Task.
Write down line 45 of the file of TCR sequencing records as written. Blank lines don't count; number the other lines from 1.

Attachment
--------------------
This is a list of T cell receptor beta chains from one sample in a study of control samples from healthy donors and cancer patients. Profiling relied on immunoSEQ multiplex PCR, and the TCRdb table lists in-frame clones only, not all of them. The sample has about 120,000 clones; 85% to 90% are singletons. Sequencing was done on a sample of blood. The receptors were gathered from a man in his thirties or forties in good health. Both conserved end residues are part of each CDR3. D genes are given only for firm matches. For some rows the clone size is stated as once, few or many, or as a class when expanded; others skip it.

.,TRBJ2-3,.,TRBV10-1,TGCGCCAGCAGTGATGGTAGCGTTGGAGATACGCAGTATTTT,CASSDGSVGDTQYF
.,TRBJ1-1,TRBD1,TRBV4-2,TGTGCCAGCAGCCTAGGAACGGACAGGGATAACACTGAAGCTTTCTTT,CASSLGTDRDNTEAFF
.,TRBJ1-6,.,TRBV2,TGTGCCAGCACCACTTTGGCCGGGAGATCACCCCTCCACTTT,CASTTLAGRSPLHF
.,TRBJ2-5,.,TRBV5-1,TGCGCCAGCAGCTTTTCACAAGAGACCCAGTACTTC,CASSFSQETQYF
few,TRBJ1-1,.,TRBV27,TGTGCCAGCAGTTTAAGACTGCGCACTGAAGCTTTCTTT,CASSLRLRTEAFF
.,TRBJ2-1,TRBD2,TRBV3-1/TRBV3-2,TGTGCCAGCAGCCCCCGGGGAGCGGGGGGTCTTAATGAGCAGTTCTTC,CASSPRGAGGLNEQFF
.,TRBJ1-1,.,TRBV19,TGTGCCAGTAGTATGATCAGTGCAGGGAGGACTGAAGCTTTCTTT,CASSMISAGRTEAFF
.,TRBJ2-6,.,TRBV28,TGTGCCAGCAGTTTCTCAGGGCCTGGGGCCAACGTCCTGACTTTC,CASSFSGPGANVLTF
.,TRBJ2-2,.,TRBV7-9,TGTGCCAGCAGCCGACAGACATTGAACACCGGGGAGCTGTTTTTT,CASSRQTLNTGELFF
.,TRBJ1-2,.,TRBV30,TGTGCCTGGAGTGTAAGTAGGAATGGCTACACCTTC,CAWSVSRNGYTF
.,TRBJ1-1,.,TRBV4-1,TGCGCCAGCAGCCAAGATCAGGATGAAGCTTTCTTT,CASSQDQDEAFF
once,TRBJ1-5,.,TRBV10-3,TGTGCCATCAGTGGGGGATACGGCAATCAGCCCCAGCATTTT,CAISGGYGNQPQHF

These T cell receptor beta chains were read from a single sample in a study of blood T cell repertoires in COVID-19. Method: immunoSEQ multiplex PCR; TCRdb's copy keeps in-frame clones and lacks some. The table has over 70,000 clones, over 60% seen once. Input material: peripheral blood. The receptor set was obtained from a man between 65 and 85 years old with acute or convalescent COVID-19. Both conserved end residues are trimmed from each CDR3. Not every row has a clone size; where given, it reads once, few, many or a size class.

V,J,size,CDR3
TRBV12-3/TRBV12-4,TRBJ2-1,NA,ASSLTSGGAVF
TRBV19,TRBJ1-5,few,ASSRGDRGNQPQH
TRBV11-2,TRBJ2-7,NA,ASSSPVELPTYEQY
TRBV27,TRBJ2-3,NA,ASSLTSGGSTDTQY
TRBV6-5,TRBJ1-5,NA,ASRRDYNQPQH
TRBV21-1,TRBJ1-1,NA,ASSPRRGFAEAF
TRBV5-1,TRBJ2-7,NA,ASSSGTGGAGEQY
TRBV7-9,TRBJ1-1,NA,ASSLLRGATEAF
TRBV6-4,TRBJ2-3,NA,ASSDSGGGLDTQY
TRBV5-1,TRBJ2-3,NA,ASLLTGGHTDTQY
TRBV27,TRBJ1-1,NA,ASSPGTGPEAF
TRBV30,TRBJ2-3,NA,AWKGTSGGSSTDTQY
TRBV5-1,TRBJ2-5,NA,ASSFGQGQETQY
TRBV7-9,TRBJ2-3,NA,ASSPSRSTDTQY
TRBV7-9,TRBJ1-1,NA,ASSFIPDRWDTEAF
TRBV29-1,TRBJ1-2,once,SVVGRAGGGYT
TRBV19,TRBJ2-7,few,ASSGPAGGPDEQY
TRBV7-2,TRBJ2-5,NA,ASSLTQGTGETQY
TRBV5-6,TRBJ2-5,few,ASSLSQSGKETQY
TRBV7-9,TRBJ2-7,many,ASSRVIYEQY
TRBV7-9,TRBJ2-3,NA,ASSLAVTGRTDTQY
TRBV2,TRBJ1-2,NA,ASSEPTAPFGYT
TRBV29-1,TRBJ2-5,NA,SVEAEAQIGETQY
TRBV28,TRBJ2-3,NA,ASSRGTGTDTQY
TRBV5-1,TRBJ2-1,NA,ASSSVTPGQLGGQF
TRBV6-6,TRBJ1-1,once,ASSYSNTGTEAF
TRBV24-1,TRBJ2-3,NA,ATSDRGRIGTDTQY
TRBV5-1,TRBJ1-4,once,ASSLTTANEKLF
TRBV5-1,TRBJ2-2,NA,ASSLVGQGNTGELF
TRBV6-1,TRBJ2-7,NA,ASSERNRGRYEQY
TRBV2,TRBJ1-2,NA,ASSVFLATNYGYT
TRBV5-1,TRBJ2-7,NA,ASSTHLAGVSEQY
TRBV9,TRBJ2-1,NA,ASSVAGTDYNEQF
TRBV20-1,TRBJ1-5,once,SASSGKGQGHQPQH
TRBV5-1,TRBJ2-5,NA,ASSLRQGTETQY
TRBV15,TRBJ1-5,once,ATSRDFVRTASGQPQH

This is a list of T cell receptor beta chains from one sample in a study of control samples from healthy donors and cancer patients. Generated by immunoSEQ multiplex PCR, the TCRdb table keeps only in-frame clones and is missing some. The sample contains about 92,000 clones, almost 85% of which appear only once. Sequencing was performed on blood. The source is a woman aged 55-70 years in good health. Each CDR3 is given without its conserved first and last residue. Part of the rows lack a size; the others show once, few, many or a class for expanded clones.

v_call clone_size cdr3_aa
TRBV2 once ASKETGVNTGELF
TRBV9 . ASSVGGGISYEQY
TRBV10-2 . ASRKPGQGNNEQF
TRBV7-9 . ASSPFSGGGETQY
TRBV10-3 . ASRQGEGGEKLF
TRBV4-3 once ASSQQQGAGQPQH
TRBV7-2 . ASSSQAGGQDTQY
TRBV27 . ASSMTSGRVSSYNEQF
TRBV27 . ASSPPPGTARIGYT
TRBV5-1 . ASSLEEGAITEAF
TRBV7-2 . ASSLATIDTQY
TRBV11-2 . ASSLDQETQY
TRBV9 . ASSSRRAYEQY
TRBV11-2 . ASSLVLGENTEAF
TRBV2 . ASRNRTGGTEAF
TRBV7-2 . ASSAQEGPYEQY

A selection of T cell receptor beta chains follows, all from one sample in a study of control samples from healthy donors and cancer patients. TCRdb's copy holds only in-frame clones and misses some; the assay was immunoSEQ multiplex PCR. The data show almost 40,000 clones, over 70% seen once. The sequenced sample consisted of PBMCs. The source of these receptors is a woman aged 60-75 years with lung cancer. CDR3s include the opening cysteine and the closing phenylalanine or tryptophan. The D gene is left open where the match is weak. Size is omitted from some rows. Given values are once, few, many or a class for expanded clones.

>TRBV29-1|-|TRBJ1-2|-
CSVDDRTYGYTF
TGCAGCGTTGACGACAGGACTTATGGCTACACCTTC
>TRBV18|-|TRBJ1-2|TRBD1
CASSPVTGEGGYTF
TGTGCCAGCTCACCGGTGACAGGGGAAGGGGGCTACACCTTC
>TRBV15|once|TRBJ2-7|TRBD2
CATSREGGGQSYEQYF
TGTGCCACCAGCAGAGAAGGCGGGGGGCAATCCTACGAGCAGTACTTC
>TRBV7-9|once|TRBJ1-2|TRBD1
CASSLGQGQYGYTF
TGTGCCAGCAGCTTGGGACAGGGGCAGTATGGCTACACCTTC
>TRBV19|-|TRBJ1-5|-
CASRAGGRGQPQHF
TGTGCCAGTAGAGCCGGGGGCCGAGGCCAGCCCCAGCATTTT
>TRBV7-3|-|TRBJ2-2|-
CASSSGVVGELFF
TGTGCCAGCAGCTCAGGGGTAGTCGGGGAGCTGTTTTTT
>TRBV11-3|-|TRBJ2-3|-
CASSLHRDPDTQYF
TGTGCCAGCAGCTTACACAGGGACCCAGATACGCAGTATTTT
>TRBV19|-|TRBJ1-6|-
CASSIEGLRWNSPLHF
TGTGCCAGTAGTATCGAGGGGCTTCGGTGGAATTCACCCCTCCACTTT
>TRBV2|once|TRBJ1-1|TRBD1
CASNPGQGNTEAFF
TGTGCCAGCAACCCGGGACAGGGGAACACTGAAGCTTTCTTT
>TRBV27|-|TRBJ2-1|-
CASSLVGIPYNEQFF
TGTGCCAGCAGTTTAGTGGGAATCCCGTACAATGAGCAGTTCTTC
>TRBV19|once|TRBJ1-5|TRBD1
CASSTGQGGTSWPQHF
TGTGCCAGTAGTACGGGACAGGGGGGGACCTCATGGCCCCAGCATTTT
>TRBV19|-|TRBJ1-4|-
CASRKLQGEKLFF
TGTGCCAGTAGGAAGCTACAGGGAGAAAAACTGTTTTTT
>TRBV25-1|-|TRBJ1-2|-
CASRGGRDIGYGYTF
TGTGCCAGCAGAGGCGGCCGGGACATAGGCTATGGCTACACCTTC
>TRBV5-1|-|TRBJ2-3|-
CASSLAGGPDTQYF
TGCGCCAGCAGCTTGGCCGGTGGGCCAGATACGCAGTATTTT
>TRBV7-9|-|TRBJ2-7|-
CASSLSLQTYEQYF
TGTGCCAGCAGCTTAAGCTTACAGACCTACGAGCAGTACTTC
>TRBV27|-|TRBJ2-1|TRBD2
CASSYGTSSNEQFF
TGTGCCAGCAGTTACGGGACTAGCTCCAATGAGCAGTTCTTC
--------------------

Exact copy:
TRBV6-1,TRBJ2-7,NA,ASSERNRGRYEQY